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HKDSE - Hong Kong Diploma of Secondary Education

Borrowing habits reveal Hongkongers’ top obsessions: travel, exams and martial arts

Library loan statistics show most highly circulated publications include DSE past papers, books on Japan and novels by Jin Yong

PUBLISHED : Friday, 14 April, 2017, 10:23am
UPDATED : Friday, 14 April, 2017, 10:23am

Check-out records at public libraries have revealed Hong Kong holidaymakers’ passion for Japan, with nine out of the top 10 highly circulated adult non-fiction Chinese books last year being travel books, including seven on the East Asian island country.

But first place in the same category went to a series of past papers in the Chinese language subject for the Hong Kong Diploma of Secondary Education (DSE) exam, with 12,933 loans last year according to statistics from the Leisure and Cultural Services Department, which operates some 80 public static and mobile libraries in the city.

The past paper series for the English language subject drew even more loans – 14,342 in total – topping the charts in the adult English non-fiction category. The series was also the most popular loan item overall.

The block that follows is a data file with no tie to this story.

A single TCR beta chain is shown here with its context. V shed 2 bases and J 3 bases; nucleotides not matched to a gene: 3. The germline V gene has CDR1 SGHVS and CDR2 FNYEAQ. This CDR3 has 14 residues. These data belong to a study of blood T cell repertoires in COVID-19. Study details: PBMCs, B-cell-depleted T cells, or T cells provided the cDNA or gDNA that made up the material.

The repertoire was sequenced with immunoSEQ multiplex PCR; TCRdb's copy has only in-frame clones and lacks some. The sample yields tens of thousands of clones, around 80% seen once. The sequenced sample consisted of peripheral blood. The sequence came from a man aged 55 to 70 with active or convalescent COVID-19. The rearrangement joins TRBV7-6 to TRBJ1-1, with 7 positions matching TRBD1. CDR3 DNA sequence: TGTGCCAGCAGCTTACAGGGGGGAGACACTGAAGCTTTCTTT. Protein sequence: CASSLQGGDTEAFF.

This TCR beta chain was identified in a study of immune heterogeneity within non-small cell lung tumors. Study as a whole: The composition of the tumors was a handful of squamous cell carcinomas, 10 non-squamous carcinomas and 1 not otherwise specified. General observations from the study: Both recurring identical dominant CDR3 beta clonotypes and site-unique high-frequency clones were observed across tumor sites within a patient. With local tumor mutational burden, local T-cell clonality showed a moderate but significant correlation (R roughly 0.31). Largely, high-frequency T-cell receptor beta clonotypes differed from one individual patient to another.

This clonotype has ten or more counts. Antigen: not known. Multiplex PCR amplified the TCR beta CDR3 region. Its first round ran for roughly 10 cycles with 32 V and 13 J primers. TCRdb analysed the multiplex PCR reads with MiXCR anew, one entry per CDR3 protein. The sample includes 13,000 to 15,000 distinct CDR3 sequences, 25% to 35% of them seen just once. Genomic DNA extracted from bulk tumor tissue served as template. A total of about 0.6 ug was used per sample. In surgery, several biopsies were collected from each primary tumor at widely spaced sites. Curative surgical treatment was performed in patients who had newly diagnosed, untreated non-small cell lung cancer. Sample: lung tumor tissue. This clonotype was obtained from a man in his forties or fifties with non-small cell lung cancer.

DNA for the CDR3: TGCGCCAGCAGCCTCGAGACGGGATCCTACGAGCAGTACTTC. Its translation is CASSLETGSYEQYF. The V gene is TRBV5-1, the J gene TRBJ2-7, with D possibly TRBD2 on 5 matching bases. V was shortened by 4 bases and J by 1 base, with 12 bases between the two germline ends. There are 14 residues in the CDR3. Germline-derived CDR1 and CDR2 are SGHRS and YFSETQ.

Taking second place in adult English non-fiction were past papers for the Hong Kong Advanced Supplementary Level Examination for Use of English subject.

Travel books were also popular among English readers, with Lonely Planet Japan and Lonely Planet Scandinavia making the list.

Not surprisingly, eight out of the top 10 popular items on the adult Chinese fiction chart were classic martial art novels by Louis Cha Leung-yung, better known by his pen name Jin Yong.

The top three items in adult English fiction were The Five People You Meet in Heaven, The Time Keeper and For One More Day, all by US author Mitch Albom.

Dr Ng Shun-wing, adjunct professor at the Education University’s Department of Education Policy and Leadership, said it was somewhat surprising to see the English language subject past papers topping the charts.

The reason could be that the subject was a core one and it was not always easy to find past papers from earlier years at bookstores while the libraries usually had better collections, he said.

“I myself go to the library to borrow travel books too, as you can find more types and editions … sometimes you don’t want to buy one when you just need it once for a trip,” Ng added.